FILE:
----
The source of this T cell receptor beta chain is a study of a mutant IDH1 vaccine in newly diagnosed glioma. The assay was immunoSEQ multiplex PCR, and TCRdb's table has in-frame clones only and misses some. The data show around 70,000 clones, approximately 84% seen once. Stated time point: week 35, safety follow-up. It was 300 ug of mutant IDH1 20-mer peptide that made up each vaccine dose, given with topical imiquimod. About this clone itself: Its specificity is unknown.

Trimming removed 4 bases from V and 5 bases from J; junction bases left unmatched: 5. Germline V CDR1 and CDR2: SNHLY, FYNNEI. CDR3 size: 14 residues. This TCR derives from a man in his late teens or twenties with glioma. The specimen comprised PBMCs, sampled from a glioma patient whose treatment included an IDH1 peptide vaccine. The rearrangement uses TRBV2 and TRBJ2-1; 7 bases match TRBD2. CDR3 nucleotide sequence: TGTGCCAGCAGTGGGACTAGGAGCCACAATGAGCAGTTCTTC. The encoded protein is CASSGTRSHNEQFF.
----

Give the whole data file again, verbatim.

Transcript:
The source of this T cell receptor beta chain is a study of a mutant IDH1 vaccine in newly diagnosed glioma. The assay was immunoSEQ multiplex PCR, and TCRdb's table has in-frame clones only and misses some. The data show around 70,000 clones, approximately 84% seen once. Stated time point: week 35, safety follow-up. It was 300 ug of mutant IDH1 20-mer peptide that made up each vaccine dose, given with topical imiquimod. About this clone itself: Its specificity is unknown.

Trimming removed 4 bases from V and 5 bases from J; junction bases left unmatched: 5. Germline V CDR1 and CDR2: SNHLY, FYNNEI. CDR3 size: 14 residues. This TCR derives from a man in his late teens or twenties with glioma. The specimen comprised PBMCs, sampled from a glioma patient whose treatment included an IDH1 peptide vaccine. The rearrangement uses TRBV2 and TRBJ2-1; 7 bases match TRBD2. CDR3 nucleotide sequence: TGTGCCAGCAGTGGGACTAGGAGCCACAATGAGCAGTTCTTC. The encoded protein is CASSGTRSHNEQFF.